The leaders of the sheriff’s office and the correctional facility, along with the emergency management director and the county engineer offered annual updates to the Clay County Board of Commissioners at their meeting on Tuesday, March 5.
Sheriff Mark Empting, who took over for long-time Sheriff Bill Bergquist in January, explained what his department had been up to in 2018 and what it expected to do in the coming year.
“(2018) started off to be a challenging year for us,” Empting said, noting there were two officer-involved shootings. “With those, we stayed rather busy in the spring.”
There were several retirements, prompting searches for replacement deputies.
“We lost a lot of experience,” Empting said.
For much of the year, he said, the sheriff’s office was understaffed, which presented challenges. But deputies pitched in to help with the shortage.
“The services provided to the Clay County community did not change,” Empting said.
There was a missing person report in Hitterdal last year that turned into a homicide investigation that is still ongoing.
And in July, the sheriff’s office moved into a brand new law enforcement center.
“As you’re all aware,” Empting told the board, “this was a much-needed facility. We were fortunate to work closely with the Moorhead Police Department to see that this facility will meet the needs of both the sheriff’s office and the Moorhead Police Department ,,, It leaves room for future growth for both of our agencies as well. We truly appreciate the collaboration that went into the Law Enforcement Center.”
During her presentation, Julie Savat, the correctional facility administrator, talked about what was a very busy year for her department, with Phase I of the new jail completed in the fall and with the ongoing Phase II of that extensive project.
Phase II, Savat said, should be completed by October and it will include kitchen and laundry facilities as well as office space.
“We’re pretty excited to be moving in,” she said.
For the first time in nearly a year, as of this week, the jail is fully staffed, Savat said.
The facility is currently housing a few inmates from Otter Tail County and the U.S. Marshalls.
The average daily population of the jail in 2018 was 130.24. Right now, there are 109 inmates, though Savat expects that number to increase over the next several months.
Clay County Jail Ministries continues to provide services.
“It’s a great benefit to the community, to the inmates,” Savat said. “We can’t thank them enough.”
The new 18-bed behavioral health unit in the jail has been a success, she said. Since October, Lakeland Mental Health has served 125 inmates in that unit and elsewhere in the jail.
In March, a full-time reentry officer will begin work at the jail, helping inmates with housing, finances and other matters that will help them reintegrate into society.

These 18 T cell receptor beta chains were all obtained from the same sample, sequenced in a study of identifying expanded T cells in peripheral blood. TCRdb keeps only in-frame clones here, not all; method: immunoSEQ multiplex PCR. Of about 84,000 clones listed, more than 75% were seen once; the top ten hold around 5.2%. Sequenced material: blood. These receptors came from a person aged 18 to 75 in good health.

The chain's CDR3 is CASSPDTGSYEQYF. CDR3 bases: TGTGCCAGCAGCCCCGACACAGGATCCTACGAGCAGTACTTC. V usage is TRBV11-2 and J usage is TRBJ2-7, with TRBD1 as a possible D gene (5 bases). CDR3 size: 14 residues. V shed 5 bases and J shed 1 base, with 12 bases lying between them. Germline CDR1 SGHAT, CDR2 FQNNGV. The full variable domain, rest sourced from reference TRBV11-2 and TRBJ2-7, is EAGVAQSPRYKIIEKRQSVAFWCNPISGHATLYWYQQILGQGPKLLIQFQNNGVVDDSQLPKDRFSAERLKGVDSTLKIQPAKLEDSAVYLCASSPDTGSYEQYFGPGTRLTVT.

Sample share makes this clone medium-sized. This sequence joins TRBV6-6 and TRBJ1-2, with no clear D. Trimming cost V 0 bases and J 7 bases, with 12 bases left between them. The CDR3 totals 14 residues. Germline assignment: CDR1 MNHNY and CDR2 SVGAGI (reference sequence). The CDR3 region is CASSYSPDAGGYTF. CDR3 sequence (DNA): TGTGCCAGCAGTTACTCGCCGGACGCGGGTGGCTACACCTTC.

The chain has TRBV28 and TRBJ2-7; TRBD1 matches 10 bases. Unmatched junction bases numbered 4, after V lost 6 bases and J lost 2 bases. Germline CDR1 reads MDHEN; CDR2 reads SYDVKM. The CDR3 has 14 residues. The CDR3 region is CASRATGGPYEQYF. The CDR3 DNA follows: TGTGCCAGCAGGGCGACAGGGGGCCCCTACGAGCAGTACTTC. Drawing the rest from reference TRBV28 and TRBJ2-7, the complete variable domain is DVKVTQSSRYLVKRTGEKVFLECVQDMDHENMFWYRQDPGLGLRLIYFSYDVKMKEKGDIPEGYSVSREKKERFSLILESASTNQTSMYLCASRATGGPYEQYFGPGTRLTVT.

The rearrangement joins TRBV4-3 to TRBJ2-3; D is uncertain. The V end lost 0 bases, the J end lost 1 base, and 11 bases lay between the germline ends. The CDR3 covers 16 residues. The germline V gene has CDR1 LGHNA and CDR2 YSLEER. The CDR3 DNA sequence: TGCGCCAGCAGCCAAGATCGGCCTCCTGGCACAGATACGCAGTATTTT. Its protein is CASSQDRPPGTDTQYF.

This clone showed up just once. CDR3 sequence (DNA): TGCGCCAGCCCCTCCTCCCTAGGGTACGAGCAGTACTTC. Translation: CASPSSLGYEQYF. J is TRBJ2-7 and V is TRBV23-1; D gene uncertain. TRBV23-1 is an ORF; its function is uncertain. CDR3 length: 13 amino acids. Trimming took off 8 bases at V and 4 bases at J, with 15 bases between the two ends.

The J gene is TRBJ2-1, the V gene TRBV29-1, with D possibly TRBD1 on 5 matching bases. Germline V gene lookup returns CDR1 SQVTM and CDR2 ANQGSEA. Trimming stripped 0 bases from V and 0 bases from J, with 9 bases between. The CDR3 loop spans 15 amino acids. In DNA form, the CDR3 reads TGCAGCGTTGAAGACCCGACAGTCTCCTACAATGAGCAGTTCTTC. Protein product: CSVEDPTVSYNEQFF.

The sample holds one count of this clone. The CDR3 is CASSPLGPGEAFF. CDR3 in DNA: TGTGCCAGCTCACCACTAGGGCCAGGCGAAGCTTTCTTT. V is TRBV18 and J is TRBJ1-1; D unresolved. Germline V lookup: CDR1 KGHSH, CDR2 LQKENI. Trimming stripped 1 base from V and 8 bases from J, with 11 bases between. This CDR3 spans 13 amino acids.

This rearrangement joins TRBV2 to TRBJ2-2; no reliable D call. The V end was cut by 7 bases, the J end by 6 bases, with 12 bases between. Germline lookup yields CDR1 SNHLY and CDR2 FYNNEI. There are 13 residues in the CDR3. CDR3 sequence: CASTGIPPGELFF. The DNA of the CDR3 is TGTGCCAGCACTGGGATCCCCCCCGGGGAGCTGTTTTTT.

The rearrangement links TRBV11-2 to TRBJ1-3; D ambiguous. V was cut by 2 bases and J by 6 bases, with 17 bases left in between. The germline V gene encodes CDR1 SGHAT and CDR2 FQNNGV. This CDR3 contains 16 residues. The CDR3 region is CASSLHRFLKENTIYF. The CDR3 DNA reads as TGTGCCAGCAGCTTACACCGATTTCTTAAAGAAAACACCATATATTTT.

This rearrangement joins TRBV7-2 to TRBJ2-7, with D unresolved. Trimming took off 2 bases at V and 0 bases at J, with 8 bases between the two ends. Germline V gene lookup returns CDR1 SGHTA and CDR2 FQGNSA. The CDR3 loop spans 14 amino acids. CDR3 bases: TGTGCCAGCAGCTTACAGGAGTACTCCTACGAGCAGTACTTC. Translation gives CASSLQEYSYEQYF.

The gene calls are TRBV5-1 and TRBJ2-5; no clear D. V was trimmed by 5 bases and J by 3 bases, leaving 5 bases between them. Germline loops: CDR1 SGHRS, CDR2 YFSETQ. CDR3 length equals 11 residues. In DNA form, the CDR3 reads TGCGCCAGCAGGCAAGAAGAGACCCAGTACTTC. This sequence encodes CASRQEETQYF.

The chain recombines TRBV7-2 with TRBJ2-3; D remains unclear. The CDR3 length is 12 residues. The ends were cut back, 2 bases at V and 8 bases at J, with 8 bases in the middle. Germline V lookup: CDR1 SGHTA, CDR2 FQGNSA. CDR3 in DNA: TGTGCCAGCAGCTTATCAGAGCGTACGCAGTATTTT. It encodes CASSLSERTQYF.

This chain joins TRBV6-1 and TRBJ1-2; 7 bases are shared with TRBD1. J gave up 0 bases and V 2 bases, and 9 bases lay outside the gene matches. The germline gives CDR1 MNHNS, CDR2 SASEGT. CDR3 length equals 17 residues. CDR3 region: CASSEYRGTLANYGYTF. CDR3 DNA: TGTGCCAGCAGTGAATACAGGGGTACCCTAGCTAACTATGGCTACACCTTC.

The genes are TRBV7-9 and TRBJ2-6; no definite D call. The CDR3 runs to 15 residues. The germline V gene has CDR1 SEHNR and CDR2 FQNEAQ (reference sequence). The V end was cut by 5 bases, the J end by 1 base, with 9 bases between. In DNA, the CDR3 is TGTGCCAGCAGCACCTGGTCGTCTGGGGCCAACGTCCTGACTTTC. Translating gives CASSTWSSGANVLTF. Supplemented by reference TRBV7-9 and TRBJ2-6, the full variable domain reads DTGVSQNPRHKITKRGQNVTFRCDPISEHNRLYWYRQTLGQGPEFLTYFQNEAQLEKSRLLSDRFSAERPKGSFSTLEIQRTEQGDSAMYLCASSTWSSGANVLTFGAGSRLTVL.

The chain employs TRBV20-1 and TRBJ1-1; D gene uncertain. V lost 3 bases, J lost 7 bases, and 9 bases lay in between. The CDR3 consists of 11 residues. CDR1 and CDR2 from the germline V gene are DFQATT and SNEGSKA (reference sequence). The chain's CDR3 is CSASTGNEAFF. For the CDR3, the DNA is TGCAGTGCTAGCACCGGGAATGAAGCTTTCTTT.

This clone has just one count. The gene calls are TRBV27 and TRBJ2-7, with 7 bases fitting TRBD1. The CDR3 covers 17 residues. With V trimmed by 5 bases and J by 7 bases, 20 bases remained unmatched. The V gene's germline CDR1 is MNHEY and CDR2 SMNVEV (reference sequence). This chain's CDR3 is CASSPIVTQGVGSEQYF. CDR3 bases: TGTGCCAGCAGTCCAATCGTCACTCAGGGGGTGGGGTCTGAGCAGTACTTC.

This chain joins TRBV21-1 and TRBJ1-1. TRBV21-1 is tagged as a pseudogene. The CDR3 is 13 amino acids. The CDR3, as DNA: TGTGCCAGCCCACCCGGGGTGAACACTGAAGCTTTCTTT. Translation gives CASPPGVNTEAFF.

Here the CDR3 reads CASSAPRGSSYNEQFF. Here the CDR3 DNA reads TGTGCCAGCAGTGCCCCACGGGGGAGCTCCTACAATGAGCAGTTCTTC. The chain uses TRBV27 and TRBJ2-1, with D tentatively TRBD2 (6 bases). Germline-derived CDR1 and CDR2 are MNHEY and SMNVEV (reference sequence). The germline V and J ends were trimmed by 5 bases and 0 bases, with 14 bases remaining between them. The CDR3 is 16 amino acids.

“It’s really to reduce recidivism,” Savat said. “We’re pretty excited about getting that up and running.”
Gabe Tweten, the recently appointed Clay County Emergency Management director, explained what he’s been doing during his first couple months on the job and how he’s preparing for any potential emergencies in 2019.
Tweten was the incident commander during last month’s natural gas leak in south Moorhead.
“That was a great learning experience,” he said. “It was a pretty controlled emergency.”
The department is currently updating its five-year hazard mitigation plan, working with a consulting firm and the University of MInnesota-Duluth.
It’s also making preparations for a possible spring flood.
“Hopefully, we’re going to dodge a bullet and it’s not going to be a total baptism by fire,” Tweten said. “… We’re having some initial meetings so we are prepared. We’re lining up resources in the event we need them.”
In May, there will be a train derailment/hazardous chemical spill exercise in Hawley to make sure the department is prepared for such a disaster.
The highway department currently has 31 full-time employees, along with 11 part-time and seasonal workers, county engineer David Overbo informed the board during his presentation.
He’s looking to hire six additional seasonal employees, including two seasonal maintenance workers and two part-time mowing operators.
The 2019 budget doesn’t represent much of an increase from last year, Overbo said, but there is more state funding from user fees and the gas tax.
“It’s safe to say construction prices are on the rise,” he said, noting labor, steel and fuel prices have all increased.
The winter has taken its toll on the highway department, Overbo said. In one day, he said, there can be $5,000 in diesel expenses alone. And he’s paid out more in overtime than in the past several years.
“The past two months have been challenging keeping up with the snow and the wind,” he said. “… We’re crossing our fingers for good weather in March and April.”
There aren’t very many projects slated for 2019. Some highlights of the construction schedule include refurbishing 12th Avenue in Glyndon, 15th Avenue in Oakport Township, two bridges (in Morken and Elmwood townships) and some improvements on the Law Enforcement Center campus.
The department also has around $2 million in requests for state bonding money, mainly to replace old culverts. Those projects require legislative approval.
In other business, the board:
Approved a request to fill a vacancy in the office manager/appraiser position in the Assessor’s Office.
Signed off on a request to hire a full-time licensed alcohol and drug counselor in the public health department.
Voted to replace a 1994 International Semi-Tractor for the county highway department.